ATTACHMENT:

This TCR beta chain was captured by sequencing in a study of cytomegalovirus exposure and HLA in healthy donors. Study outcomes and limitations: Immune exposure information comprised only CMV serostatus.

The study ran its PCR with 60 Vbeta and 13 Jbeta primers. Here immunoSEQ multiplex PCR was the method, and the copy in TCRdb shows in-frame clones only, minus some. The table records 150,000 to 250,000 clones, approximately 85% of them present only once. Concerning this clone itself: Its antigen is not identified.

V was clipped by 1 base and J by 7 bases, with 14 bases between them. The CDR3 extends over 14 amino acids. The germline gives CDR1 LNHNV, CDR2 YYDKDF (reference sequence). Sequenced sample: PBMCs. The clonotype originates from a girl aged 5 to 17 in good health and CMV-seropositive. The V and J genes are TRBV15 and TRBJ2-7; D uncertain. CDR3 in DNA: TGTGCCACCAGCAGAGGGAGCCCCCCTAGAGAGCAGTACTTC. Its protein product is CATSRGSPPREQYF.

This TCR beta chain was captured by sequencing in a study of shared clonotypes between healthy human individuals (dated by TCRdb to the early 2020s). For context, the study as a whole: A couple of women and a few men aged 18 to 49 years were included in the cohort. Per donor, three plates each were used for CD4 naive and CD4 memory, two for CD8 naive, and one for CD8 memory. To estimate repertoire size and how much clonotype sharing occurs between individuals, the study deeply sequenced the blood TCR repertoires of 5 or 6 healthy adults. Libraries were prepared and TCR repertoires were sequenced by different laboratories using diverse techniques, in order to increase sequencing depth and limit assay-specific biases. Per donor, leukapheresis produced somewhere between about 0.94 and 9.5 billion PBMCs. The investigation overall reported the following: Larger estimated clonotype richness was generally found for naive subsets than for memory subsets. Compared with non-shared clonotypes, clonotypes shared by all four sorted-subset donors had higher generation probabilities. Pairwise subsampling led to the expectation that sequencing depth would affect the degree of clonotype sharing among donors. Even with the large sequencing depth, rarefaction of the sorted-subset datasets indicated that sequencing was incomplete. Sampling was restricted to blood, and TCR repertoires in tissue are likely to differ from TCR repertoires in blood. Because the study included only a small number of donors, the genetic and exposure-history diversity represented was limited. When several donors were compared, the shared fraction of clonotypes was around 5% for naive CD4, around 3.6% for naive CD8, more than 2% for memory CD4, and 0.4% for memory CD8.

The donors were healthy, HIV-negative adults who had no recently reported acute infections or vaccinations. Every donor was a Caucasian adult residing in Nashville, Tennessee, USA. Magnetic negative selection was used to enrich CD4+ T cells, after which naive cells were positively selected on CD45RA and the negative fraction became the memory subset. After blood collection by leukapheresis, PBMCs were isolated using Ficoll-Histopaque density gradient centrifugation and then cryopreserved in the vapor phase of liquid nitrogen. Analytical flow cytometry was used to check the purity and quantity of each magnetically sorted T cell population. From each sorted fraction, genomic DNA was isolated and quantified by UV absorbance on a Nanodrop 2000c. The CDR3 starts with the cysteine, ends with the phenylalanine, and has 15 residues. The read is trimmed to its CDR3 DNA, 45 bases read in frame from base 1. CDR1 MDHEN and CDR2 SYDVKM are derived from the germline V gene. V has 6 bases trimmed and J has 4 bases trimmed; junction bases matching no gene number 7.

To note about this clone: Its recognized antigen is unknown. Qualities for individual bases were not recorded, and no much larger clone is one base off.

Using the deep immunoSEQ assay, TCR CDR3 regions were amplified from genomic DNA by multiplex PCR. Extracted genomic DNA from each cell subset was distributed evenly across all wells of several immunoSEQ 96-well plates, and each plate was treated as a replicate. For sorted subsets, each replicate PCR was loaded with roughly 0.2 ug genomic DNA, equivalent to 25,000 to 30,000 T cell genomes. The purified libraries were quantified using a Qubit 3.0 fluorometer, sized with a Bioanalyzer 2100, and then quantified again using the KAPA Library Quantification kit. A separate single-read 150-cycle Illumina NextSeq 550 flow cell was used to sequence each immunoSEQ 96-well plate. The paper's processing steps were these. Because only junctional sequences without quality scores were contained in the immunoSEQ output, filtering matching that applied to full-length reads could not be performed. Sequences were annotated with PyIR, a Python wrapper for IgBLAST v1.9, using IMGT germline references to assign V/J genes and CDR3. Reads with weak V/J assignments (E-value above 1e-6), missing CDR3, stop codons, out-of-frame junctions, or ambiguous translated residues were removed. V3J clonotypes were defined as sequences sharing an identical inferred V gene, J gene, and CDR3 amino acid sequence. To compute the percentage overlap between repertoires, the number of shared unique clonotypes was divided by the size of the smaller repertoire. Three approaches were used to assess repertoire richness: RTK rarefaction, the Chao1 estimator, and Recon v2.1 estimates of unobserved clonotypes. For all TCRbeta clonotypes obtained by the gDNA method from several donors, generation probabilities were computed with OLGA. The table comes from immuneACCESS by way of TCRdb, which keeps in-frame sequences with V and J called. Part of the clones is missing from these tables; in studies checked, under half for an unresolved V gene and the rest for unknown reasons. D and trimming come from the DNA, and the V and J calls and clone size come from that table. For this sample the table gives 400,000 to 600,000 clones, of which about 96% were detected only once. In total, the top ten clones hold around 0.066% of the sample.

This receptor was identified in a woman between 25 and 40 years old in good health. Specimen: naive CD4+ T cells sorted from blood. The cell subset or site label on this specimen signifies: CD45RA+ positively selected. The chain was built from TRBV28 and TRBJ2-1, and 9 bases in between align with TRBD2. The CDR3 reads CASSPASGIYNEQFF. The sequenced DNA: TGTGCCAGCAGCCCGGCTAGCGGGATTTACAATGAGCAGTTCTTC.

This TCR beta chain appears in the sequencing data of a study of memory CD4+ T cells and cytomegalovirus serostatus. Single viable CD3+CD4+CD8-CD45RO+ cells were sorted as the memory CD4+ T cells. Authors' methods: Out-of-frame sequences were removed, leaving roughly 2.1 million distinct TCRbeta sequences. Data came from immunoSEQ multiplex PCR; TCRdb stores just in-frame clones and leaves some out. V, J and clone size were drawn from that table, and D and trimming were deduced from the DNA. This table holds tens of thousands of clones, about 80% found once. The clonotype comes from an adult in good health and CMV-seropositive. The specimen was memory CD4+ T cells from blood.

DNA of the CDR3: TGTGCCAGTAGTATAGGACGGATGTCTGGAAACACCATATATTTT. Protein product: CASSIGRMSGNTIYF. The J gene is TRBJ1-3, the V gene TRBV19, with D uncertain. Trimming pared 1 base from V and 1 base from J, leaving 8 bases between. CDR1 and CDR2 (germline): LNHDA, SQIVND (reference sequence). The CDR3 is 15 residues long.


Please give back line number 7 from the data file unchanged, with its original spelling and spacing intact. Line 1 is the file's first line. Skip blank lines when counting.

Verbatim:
Using the deep immunoSEQ assay, TCR CDR3 regions were amplified from genomic DNA by multiplex PCR. Extracted genomic DNA from each cell subset was distributed evenly across all wells of several immunoSEQ 96-well plates, and each plate was treated as a replicate. For sorted subsets, each replicate PCR was loaded with roughly 0.2 ug genomic DNA, equivalent to 25,000 to 30,000 T cell genomes. The purified libraries were quantified using a Qubit 3.0 fluorometer, sized with a Bioanalyzer 2100, and then quantified again using the KAPA Library Quantification kit. A separate single-read 150-cycle Illumina NextSeq 550 flow cell was used to sequence each immunoSEQ 96-well plate. The paper's processing steps were these. Because only junctional sequences without quality scores were contained in the immunoSEQ output, filtering matching that applied to full-length reads could not be performed. Sequences were annotated with PyIR, a Python wrapper for IgBLAST v1.9, using IMGT germline references to assign V/J genes and CDR3. Reads with weak V/J assignments (E-value above 1e-6), missing CDR3, stop codons, out-of-frame junctions, or ambiguous translated residues were removed. V3J clonotypes were defined as sequences sharing an identical inferred V gene, J gene, and CDR3 amino acid sequence. To compute the percentage overlap between repertoires, the number of shared unique clonotypes was divided by the size of the smaller repertoire. Three approaches were used to assess repertoire richness: RTK rarefaction, the Chao1 estimator, and Recon v2.1 estimates of unobserved clonotypes. For all TCRbeta clonotypes obtained by the gDNA method from several donors, generation probabilities were computed with OLGA. The table comes from immuneACCESS by way of TCRdb, which keeps in-frame sequences with V and J called. Part of the clones is missing from these tables; in studies checked, under half for an unresolved V gene and the rest for unknown reasons. D and trimming come from the DNA, and the V and J calls and clone size come from that table. For this sample the table gives 400,000 to 600,000 clones, of which about 96% were detected only once. In total, the top ten clones hold around 0.066% of the sample.